The proposed integrated deicing system directly supports NASA's continued interest in inflight icing hazard mitigation technology for aircraft. Existing and next generation aircraft, including N+2/N+3 aircraft as well as vertical lift and unmanned systems, will benefit from the technology as it will help enable all-weather operation, reduce weight and lower power consumption. The baseline active deicing system, upon which the proposed technology is based, is already being used on several commercial and military aircraft. Success in the proposed effort will advance the capabilities of the active deicing system. It will also serve as the basis for future deicing systems that incorporate a passive coating working in conjunction with an active deicing system.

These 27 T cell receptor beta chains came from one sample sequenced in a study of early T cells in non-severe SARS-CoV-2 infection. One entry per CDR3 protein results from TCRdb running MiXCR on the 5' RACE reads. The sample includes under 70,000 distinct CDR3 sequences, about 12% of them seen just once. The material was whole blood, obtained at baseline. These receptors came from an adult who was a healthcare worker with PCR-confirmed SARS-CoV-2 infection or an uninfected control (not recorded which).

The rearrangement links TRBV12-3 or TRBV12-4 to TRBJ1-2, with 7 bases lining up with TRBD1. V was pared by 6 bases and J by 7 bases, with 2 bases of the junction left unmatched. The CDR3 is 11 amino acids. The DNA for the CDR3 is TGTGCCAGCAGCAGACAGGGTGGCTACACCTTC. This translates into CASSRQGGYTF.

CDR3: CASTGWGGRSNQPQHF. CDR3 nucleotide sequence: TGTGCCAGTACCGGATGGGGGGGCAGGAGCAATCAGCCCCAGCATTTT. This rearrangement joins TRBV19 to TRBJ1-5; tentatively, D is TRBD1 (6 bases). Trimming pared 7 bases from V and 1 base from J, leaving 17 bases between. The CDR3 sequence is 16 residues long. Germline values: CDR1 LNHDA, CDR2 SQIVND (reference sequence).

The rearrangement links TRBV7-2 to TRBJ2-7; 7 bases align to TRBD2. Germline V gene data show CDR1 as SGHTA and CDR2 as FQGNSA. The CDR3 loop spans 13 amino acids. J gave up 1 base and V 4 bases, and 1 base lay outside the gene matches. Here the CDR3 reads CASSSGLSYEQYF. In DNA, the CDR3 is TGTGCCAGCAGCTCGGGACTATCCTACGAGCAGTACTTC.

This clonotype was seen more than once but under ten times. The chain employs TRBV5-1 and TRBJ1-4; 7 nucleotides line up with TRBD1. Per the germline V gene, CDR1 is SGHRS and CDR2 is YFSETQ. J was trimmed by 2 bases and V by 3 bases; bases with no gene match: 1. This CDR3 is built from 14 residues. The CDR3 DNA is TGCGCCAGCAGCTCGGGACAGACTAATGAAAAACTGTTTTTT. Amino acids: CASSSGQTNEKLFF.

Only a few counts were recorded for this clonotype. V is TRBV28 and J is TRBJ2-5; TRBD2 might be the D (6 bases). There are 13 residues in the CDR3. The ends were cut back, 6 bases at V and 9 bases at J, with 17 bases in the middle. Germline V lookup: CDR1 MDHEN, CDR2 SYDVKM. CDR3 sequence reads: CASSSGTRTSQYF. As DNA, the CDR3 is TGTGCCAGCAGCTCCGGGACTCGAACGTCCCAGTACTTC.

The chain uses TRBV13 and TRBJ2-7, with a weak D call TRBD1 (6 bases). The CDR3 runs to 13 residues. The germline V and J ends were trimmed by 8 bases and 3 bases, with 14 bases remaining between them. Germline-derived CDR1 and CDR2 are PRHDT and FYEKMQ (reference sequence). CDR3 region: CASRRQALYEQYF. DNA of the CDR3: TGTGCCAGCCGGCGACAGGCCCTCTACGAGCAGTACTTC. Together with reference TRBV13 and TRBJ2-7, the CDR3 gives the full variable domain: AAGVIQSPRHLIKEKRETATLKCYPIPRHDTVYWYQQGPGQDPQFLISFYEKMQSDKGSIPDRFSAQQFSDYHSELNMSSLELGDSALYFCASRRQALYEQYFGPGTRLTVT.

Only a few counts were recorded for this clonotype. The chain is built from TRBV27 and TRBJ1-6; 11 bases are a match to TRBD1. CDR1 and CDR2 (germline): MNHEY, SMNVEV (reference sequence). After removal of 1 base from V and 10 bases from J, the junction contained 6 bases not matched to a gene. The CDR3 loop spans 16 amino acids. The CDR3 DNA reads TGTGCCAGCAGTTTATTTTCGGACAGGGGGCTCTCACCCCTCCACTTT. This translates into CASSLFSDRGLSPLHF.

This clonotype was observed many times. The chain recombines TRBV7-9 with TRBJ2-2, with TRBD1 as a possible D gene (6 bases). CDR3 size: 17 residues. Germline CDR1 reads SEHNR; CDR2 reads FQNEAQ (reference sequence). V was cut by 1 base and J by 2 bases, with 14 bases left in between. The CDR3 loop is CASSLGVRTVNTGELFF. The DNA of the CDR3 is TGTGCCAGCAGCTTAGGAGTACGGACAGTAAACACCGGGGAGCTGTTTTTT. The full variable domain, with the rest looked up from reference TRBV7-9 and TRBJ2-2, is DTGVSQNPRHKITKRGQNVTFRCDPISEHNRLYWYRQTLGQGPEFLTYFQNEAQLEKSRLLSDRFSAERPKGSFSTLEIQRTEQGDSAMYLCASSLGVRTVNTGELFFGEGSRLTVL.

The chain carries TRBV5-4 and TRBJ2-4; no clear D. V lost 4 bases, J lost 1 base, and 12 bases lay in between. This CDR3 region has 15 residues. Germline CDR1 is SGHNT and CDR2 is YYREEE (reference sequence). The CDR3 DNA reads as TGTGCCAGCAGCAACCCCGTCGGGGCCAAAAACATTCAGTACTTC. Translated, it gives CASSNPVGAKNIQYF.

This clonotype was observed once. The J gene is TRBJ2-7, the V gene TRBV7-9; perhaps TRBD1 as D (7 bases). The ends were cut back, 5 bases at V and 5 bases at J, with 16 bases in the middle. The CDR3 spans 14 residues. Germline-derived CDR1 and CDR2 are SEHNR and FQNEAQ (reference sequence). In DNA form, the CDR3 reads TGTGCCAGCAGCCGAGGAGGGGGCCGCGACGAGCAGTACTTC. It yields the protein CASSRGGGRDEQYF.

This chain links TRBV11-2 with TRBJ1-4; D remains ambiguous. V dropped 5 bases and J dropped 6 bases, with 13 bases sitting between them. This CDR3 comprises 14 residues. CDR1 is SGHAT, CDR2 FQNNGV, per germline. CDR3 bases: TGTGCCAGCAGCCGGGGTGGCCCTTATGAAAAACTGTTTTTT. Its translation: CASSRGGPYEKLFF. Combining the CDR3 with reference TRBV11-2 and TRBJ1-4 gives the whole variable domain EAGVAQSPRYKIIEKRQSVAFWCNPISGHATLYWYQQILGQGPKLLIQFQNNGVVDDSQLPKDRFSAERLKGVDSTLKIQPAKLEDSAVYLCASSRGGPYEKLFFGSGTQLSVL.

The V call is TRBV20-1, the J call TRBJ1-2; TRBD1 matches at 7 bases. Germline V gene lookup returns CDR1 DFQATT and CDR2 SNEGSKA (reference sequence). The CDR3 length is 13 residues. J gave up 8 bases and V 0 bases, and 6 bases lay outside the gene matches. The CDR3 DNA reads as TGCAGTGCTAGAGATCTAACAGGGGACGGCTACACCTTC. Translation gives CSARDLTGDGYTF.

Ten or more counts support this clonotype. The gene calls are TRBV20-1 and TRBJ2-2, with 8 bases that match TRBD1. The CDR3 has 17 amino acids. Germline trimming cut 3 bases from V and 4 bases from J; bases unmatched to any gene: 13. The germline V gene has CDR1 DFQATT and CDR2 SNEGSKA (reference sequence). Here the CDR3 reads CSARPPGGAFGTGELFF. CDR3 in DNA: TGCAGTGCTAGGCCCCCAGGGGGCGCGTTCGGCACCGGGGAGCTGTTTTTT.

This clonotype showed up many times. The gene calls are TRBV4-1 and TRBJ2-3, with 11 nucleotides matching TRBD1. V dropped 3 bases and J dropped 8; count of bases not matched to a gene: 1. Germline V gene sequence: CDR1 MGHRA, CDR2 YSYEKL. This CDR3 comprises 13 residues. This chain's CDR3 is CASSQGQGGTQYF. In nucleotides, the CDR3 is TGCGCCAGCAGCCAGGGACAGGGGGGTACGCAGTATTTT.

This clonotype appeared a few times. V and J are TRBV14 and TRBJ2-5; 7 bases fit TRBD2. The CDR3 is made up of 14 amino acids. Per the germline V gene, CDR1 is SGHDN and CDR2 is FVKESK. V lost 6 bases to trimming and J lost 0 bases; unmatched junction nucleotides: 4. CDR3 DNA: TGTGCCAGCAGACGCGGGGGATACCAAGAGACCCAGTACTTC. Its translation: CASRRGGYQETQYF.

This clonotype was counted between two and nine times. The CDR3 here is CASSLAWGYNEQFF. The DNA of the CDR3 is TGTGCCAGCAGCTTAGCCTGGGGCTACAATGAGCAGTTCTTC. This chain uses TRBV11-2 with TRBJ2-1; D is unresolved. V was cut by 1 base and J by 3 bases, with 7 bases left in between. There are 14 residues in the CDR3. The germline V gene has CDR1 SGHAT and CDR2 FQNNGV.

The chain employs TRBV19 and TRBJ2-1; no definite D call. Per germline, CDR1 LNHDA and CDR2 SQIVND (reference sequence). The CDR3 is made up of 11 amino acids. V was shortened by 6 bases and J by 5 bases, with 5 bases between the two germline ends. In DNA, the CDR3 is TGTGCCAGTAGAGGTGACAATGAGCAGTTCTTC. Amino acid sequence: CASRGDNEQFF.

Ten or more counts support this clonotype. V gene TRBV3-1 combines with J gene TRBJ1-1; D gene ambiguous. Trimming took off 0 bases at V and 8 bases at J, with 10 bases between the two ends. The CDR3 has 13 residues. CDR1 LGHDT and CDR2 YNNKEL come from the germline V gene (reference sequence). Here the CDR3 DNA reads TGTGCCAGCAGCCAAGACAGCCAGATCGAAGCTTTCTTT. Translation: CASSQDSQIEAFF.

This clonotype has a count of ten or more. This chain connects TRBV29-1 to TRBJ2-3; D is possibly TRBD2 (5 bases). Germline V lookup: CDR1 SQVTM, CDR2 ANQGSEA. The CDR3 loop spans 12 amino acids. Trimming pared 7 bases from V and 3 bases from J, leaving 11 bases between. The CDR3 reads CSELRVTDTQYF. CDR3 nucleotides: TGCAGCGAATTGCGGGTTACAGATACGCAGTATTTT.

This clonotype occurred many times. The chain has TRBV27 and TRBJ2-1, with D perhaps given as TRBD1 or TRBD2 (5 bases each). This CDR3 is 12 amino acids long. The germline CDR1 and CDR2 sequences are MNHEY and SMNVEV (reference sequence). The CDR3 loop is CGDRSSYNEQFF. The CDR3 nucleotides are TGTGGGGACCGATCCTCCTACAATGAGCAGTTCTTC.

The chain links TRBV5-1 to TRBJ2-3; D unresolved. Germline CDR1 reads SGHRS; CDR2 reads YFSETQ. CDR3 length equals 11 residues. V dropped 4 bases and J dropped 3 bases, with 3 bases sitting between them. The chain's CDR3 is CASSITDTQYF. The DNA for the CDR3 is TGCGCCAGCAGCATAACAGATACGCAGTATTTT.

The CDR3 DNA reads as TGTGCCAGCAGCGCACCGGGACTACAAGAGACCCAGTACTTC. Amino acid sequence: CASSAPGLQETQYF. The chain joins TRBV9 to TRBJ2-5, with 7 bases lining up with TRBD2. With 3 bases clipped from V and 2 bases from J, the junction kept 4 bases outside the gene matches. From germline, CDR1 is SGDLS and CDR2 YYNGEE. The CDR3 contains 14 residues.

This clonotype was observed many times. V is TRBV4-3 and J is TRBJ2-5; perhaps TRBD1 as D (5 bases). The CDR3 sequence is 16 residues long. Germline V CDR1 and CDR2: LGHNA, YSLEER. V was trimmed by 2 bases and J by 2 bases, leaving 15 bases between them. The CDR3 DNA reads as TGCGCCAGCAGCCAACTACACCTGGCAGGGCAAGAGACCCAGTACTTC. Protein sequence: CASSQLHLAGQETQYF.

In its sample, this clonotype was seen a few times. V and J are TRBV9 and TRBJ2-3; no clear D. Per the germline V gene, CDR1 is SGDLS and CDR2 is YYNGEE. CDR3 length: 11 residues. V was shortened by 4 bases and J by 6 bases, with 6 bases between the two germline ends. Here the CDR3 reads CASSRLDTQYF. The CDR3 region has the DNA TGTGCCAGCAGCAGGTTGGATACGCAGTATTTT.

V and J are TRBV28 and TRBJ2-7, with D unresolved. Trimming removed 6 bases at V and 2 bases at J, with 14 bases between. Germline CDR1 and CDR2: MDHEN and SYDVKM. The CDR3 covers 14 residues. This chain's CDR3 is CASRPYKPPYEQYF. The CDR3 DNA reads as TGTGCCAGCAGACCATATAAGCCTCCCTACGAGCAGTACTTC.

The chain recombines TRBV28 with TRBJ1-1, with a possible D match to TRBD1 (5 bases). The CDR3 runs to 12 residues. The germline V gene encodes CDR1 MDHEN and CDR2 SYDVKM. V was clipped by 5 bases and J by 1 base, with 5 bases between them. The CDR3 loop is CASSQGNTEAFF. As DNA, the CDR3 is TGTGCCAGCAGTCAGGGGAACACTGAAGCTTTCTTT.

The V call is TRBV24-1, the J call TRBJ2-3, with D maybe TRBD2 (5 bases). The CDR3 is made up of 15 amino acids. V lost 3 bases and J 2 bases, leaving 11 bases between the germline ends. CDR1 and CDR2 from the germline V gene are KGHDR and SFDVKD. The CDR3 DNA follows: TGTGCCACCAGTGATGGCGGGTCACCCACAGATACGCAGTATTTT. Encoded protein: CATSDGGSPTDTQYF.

Ice accretion on aircraft structures is a common aviation danger. Under non-icing conditions air flows smoothly over the airfoil and creates lift. Ice buildup on aircraft?s leading surfaces disturbs laminar airflow, leading to increased drag and decreased lift. Consequently, aircraft icing degrades performance and controllability and significantly increases pilot workload and aircraft fuel consumption. The proposed anti-ice nanoscale coating has the potential to drastically reduce the ice adhesion and/or prevent ice accumulation on surfaces in inclement weather conditions. The coating technology being developed in this program can be applied to military and commercial aircraft. Additionally, the coating can also find use in satellite dishes, transmission lines, wind turbine blades, communication towers, and train cars. The market presents an opportunity for NEI Corporation to develop and sell a nanotechnology based coating formulation.